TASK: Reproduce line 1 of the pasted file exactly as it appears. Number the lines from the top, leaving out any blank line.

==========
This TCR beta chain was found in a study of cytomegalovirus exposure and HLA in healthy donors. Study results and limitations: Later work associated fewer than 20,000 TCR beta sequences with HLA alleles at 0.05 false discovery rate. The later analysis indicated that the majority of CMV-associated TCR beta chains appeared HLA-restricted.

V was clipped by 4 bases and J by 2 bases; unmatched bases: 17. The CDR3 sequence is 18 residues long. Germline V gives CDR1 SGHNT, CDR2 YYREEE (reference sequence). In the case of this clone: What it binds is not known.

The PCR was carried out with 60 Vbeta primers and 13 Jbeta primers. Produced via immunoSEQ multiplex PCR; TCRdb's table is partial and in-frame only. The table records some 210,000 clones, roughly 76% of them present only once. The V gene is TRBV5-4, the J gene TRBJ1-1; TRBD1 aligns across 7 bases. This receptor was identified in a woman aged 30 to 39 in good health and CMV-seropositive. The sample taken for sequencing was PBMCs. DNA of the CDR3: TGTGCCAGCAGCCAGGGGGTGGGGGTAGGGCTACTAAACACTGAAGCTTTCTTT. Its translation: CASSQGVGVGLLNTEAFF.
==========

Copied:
This TCR beta chain was found in a study of cytomegalovirus exposure and HLA in healthy donors. Study results and limitations: Later work associated fewer than 20,000 TCR beta sequences with HLA alleles at 0.05 false discovery rate. The later analysis indicated that the majority of CMV-associated TCR beta chains appeared HLA-restricted.